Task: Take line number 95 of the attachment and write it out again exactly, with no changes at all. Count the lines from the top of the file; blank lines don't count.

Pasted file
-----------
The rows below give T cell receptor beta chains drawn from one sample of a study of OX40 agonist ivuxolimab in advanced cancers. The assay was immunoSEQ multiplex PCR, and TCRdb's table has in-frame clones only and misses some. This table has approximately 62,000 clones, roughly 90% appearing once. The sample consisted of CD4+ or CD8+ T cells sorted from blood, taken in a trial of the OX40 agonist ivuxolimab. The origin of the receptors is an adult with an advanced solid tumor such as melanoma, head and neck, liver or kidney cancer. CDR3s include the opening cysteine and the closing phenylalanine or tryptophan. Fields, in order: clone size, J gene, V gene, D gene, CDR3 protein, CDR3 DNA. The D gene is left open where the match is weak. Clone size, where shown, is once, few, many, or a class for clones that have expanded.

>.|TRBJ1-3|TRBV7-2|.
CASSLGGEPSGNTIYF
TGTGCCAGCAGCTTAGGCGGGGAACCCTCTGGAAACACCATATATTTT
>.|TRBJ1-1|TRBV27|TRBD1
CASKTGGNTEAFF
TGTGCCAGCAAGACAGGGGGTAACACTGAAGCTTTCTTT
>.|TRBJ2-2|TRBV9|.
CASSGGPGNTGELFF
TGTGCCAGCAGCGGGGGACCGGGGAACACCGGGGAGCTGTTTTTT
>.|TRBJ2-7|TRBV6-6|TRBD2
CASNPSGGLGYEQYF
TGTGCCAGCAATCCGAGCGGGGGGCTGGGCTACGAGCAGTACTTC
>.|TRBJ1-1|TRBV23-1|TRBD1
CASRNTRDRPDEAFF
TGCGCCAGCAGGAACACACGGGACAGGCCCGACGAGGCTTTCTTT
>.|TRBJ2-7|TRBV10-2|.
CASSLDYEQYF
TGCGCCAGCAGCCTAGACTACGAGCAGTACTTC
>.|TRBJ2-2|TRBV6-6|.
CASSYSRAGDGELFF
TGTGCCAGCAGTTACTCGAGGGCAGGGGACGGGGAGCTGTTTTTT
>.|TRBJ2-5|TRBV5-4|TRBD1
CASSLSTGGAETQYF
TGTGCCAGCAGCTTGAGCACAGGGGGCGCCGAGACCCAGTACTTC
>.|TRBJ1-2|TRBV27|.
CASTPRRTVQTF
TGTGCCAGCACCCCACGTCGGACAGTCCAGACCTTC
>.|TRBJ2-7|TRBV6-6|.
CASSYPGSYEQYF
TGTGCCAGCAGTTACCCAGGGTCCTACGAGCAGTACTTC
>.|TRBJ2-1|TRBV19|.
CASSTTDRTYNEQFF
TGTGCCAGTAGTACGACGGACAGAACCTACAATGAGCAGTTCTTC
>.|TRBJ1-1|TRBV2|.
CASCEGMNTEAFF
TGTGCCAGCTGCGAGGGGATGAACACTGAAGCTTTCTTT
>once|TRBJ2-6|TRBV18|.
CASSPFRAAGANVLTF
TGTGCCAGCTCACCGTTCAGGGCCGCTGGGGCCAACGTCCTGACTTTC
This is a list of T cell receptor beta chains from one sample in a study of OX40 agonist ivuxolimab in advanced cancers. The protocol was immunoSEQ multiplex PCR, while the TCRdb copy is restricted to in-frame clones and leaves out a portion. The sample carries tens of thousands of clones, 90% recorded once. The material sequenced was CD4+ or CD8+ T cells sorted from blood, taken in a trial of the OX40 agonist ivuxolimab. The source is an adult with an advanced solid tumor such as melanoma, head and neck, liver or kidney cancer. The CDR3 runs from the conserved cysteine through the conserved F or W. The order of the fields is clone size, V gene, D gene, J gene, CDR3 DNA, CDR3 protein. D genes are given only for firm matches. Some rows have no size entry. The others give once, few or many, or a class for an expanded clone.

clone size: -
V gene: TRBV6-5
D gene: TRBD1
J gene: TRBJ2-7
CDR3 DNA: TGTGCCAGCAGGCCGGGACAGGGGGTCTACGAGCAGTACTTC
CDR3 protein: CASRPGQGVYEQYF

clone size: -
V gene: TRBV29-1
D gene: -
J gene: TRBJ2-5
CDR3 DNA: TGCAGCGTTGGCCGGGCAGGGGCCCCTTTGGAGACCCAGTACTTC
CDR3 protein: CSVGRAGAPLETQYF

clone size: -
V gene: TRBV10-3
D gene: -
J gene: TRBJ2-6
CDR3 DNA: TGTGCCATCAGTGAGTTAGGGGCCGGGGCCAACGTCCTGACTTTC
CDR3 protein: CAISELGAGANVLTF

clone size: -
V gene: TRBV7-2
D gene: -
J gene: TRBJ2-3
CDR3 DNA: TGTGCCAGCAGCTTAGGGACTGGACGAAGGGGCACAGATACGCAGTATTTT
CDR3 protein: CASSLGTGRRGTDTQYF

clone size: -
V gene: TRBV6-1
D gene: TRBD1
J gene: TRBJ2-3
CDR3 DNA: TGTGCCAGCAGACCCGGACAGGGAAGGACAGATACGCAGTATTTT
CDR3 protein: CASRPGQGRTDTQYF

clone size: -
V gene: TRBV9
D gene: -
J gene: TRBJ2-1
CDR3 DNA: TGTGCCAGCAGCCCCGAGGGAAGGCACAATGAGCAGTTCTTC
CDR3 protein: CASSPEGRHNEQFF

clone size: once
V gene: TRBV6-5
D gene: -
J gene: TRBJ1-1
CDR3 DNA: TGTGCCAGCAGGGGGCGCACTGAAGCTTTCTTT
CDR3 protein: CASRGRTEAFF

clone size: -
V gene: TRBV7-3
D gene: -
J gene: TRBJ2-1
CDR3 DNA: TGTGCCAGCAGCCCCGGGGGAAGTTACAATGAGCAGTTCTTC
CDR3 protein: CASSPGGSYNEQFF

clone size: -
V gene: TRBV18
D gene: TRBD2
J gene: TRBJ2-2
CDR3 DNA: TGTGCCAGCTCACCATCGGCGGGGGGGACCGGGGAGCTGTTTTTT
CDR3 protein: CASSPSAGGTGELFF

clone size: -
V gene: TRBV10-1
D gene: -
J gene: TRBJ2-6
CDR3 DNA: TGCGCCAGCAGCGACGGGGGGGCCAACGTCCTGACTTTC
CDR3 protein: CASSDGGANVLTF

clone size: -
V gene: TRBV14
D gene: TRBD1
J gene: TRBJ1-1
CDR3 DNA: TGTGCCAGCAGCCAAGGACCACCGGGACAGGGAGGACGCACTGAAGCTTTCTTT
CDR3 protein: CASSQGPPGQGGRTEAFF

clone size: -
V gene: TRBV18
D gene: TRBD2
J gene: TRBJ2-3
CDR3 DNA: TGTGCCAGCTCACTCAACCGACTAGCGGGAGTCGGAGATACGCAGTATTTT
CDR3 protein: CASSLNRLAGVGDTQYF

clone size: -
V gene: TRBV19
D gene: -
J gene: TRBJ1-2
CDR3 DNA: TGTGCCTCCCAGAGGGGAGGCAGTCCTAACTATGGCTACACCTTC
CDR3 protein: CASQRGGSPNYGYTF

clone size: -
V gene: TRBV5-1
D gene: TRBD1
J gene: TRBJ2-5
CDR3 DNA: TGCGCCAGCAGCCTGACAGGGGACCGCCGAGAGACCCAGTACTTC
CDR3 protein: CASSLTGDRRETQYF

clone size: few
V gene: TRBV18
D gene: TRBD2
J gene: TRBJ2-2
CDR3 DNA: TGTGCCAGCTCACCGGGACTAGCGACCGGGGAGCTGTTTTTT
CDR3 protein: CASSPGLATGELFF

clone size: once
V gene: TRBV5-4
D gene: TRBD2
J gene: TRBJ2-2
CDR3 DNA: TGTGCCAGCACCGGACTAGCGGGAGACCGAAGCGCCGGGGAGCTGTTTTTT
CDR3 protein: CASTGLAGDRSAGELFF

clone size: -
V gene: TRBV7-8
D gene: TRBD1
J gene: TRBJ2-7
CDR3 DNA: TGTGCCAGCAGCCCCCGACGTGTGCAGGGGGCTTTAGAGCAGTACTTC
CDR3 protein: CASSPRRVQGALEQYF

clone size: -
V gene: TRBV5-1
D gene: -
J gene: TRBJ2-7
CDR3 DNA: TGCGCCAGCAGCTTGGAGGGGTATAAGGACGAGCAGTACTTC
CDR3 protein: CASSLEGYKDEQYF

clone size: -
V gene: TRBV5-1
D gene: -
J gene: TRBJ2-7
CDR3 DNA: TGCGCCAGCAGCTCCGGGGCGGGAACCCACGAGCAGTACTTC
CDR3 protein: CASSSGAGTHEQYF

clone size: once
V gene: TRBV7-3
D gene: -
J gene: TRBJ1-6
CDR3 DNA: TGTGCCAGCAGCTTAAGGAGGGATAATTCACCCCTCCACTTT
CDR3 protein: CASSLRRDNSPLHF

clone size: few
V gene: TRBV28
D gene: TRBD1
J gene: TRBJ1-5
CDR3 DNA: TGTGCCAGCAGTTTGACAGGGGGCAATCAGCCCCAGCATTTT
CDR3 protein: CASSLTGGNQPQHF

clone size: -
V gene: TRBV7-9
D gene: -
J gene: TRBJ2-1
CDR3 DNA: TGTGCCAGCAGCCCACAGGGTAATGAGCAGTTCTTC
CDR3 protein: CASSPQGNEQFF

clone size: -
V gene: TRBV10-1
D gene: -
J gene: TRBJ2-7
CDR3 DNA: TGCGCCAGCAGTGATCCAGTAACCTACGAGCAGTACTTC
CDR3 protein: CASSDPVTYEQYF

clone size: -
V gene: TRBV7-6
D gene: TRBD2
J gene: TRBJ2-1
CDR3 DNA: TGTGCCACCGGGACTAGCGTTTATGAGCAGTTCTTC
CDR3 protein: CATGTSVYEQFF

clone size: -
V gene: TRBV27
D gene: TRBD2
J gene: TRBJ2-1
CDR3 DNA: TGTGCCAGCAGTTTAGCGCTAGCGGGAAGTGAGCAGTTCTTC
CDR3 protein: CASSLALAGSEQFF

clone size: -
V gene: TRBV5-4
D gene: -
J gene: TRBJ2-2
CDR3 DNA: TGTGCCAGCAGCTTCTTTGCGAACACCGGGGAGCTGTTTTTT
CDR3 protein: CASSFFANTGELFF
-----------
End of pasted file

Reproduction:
CDR3 protein: CASSPSAGGTGELFF